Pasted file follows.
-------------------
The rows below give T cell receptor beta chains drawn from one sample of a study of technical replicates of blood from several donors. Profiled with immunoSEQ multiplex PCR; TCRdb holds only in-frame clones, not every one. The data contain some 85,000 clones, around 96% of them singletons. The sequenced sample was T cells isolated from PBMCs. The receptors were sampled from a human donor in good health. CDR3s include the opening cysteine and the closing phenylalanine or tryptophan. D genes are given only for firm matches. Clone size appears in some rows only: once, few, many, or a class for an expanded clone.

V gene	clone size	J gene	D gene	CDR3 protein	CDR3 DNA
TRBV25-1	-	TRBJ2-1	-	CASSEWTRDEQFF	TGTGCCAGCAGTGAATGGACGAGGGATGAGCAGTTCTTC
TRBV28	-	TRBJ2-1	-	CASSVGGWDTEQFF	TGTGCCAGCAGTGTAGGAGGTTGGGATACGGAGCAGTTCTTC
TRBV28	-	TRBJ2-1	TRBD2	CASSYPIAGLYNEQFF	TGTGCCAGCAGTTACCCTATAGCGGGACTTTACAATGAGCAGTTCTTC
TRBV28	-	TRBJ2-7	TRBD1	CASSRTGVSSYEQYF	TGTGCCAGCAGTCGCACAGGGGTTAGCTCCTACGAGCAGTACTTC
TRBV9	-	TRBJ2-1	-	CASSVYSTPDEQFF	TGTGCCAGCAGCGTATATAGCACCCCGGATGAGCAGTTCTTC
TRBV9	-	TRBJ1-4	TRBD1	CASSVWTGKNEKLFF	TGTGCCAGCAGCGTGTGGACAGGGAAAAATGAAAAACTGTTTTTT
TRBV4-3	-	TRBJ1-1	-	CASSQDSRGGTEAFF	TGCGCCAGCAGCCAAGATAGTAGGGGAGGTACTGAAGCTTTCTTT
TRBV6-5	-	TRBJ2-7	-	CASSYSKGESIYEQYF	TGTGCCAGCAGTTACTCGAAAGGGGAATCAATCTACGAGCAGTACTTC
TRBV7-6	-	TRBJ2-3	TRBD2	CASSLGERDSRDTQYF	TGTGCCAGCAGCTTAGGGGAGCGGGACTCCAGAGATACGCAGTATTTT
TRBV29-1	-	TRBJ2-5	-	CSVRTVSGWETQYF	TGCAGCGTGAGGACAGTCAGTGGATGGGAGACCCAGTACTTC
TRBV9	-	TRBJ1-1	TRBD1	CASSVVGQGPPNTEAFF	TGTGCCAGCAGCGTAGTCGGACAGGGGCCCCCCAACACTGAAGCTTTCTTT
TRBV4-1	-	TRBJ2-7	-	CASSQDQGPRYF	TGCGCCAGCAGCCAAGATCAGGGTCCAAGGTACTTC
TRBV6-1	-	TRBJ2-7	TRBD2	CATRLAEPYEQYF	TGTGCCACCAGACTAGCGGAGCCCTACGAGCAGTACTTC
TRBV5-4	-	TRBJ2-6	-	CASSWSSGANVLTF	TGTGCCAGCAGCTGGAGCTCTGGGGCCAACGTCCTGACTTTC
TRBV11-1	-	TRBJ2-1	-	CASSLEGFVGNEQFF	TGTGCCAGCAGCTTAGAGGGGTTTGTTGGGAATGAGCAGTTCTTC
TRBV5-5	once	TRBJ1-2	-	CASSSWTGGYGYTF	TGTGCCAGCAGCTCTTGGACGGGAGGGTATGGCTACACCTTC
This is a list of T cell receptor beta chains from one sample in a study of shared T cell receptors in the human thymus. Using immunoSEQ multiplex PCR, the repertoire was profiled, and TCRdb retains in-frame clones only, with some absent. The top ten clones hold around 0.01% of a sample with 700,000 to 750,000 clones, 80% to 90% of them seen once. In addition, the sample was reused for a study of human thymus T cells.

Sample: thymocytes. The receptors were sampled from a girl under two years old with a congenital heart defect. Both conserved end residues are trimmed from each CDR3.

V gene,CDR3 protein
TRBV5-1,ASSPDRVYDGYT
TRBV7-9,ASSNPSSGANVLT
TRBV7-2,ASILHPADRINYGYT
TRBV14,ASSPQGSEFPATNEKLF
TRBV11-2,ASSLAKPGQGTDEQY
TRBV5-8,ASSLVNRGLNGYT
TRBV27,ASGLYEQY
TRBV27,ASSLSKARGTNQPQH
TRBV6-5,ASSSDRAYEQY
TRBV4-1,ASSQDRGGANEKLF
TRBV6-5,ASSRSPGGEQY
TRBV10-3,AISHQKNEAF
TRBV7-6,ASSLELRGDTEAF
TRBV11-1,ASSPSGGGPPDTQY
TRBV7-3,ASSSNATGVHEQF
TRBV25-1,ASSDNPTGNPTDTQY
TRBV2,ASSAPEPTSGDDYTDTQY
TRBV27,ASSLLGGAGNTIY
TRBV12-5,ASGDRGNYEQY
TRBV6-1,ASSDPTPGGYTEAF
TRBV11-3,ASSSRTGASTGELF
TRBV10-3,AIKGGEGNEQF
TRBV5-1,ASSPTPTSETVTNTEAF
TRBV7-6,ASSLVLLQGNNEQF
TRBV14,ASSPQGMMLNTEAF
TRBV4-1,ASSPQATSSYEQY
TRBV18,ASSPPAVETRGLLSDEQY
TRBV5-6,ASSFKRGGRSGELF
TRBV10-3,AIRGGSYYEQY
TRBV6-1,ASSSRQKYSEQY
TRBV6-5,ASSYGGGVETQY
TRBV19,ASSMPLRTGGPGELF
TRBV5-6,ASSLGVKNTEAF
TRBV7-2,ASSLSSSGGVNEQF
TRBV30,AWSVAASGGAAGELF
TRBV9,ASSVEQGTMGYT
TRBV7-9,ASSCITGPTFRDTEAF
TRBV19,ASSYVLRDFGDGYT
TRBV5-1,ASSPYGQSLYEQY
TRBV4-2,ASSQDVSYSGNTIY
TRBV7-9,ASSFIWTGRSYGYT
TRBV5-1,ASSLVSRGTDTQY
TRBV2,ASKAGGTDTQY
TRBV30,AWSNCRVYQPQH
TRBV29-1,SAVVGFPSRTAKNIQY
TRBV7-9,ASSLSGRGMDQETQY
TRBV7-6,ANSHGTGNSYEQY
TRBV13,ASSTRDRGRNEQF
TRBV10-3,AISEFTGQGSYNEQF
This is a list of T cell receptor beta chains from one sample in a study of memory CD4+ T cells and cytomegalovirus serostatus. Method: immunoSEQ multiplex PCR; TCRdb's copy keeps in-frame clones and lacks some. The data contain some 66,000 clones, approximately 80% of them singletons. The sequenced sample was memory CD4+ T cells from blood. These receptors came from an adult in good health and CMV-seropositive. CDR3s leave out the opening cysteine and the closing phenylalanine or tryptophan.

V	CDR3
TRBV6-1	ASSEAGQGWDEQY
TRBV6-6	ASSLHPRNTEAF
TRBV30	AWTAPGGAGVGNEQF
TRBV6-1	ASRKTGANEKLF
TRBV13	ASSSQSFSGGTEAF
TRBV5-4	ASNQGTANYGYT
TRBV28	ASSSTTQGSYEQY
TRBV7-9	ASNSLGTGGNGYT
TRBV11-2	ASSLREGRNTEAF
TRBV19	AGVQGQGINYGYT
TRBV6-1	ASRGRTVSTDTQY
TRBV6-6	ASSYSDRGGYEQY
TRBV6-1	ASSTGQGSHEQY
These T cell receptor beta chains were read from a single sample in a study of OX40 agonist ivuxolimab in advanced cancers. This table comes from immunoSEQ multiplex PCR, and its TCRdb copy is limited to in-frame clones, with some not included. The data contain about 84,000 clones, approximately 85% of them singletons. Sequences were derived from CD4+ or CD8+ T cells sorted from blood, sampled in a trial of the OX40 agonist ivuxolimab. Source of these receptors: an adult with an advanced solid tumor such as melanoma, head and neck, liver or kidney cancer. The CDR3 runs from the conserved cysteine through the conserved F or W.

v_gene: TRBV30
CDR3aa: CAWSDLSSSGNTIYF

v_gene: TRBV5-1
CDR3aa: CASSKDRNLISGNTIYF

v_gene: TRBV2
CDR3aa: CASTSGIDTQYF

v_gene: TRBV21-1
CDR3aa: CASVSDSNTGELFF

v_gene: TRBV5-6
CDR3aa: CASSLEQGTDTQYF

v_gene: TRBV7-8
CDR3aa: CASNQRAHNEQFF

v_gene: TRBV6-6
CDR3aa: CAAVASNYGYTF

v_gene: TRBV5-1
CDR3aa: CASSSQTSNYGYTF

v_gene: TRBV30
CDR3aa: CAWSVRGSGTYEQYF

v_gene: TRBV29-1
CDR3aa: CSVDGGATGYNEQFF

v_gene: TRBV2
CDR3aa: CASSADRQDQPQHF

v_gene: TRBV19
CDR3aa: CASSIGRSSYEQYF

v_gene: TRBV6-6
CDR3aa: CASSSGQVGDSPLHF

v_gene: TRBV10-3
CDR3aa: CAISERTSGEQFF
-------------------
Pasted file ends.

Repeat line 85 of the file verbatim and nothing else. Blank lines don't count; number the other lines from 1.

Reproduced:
TRBV6-1	ASSTGQGSHEQY